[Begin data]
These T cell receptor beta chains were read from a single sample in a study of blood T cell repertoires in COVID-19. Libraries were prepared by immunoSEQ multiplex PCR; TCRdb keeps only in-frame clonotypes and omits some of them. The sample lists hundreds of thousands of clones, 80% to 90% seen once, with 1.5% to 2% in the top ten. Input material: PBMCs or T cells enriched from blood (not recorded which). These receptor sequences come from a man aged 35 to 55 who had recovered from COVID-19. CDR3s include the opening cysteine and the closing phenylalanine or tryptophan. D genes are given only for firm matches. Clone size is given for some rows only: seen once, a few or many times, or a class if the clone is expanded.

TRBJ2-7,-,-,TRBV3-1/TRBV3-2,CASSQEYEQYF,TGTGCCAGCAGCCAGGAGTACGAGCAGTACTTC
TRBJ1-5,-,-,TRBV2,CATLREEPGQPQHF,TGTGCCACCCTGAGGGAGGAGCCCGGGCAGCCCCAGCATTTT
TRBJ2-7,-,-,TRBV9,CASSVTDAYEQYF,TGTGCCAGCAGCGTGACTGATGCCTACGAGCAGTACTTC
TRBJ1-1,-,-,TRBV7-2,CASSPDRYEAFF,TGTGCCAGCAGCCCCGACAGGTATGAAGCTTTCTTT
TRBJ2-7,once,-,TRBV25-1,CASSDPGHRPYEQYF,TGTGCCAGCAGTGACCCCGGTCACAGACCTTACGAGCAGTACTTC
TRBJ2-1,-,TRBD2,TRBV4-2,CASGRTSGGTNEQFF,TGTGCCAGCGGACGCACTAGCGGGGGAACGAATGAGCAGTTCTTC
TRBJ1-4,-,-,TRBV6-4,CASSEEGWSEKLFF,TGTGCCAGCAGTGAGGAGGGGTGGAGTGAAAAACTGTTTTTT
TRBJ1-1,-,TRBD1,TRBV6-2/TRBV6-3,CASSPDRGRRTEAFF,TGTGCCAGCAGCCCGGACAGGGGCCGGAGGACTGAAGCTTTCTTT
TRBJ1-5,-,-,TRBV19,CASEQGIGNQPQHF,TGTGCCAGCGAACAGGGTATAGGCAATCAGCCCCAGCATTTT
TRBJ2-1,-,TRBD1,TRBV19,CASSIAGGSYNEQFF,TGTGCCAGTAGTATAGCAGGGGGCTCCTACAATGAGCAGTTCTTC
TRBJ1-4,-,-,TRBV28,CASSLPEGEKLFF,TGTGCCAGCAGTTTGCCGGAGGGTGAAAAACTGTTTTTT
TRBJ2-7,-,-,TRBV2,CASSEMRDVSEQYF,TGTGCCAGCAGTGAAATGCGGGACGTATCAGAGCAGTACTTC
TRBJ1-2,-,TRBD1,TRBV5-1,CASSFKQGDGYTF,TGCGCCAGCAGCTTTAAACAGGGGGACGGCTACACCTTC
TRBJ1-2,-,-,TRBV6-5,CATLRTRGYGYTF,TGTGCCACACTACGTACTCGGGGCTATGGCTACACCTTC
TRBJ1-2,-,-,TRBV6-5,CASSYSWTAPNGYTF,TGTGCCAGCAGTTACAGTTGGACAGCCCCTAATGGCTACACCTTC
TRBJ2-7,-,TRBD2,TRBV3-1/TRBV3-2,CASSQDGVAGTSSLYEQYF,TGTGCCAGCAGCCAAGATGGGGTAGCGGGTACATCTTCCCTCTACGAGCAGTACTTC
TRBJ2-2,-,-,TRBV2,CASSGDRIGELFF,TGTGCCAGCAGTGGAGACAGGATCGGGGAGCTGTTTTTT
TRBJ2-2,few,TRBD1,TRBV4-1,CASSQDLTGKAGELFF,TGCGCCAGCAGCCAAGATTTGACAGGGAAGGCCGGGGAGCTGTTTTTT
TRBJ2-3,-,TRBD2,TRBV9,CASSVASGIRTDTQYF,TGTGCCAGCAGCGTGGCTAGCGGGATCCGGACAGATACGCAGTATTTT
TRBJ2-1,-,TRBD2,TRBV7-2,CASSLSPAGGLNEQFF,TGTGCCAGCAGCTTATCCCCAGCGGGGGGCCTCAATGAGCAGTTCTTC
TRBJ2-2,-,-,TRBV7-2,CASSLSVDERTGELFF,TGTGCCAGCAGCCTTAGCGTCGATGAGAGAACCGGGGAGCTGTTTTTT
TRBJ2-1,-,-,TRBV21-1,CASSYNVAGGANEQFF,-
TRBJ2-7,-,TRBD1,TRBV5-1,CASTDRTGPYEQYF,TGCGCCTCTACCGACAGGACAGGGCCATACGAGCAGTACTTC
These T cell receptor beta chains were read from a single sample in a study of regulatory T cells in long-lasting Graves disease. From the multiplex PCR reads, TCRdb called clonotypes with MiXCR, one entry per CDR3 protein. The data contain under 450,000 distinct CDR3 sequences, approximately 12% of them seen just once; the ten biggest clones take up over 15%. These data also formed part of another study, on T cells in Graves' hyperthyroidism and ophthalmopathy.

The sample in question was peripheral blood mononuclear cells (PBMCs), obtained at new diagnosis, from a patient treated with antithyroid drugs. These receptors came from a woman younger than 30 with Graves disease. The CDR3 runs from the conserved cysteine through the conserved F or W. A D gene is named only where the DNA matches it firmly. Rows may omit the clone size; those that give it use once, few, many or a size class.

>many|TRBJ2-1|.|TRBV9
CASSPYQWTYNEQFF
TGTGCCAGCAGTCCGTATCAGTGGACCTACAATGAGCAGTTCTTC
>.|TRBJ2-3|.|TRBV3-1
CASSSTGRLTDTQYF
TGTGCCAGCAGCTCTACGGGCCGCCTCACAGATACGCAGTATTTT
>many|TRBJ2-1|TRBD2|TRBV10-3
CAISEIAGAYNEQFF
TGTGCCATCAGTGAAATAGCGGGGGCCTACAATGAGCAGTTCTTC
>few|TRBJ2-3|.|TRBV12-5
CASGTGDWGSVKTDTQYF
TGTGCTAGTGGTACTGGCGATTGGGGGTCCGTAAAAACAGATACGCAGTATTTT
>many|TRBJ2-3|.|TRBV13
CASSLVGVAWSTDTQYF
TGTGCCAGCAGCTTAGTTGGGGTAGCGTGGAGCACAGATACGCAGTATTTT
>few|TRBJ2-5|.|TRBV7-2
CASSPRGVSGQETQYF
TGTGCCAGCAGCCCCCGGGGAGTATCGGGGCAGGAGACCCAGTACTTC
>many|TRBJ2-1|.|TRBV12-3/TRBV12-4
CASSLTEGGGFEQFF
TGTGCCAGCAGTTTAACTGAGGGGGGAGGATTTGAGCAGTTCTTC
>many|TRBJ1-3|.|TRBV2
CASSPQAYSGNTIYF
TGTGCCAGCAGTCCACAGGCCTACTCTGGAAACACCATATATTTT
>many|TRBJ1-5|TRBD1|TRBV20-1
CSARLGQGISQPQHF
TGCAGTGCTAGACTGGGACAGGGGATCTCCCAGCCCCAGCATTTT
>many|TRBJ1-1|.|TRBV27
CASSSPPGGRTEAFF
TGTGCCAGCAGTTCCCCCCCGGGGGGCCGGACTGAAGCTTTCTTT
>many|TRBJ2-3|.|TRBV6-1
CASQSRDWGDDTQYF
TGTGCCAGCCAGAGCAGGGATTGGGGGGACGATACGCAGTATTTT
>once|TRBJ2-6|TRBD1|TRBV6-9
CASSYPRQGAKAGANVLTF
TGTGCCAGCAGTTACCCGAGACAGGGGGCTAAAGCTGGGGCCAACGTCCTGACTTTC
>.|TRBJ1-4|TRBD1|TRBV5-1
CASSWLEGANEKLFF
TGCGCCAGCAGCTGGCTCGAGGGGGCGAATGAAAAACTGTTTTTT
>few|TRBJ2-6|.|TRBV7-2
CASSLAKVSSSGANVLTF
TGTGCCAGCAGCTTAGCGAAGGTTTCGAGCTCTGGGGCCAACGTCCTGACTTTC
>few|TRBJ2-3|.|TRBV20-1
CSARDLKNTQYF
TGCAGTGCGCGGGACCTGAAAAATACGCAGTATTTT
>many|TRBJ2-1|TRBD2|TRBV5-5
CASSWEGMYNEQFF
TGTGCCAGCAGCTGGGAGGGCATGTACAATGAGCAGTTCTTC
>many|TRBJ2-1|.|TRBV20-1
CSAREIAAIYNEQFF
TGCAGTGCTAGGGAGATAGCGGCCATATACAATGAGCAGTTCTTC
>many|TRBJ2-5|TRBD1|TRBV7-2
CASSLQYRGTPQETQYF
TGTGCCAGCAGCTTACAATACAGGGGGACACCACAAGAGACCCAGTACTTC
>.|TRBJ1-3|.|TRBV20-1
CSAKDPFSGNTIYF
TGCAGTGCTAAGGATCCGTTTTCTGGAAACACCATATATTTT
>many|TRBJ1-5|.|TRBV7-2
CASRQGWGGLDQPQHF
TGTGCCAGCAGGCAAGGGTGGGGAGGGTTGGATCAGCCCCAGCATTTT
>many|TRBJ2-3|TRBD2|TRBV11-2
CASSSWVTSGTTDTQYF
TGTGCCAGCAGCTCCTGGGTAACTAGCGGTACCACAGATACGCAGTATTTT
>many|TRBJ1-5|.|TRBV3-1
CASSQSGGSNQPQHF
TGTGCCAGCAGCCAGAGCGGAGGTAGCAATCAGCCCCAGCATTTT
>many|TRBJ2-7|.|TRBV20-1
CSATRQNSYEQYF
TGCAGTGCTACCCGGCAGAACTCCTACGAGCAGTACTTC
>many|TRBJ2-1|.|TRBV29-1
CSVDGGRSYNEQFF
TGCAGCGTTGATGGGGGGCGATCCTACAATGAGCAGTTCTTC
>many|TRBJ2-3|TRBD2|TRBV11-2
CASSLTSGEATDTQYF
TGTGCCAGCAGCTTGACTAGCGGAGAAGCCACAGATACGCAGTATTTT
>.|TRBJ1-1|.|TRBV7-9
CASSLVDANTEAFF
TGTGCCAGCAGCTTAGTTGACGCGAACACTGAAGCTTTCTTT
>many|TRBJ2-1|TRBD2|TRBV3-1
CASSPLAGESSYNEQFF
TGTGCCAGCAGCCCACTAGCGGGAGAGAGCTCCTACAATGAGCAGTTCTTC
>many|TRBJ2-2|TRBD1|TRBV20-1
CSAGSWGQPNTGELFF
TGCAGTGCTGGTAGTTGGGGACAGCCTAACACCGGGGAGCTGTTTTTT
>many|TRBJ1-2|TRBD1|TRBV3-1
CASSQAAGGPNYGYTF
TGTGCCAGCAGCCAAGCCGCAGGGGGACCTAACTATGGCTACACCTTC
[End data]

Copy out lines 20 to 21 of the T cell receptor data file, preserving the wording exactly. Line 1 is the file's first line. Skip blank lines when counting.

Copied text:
TRBJ2-3,-,TRBD2,TRBV9,CASSVASGIRTDTQYF,TGTGCCAGCAGCGTGGCTAGCGGGATCCGGACAGATACGCAGTATTTT
TRBJ2-1,-,TRBD2,TRBV7-2,CASSLSPAGGLNEQFF,TGTGCCAGCAGCTTATCCCCAGCGGGGGGCCTCAATGAGCAGTTCTTC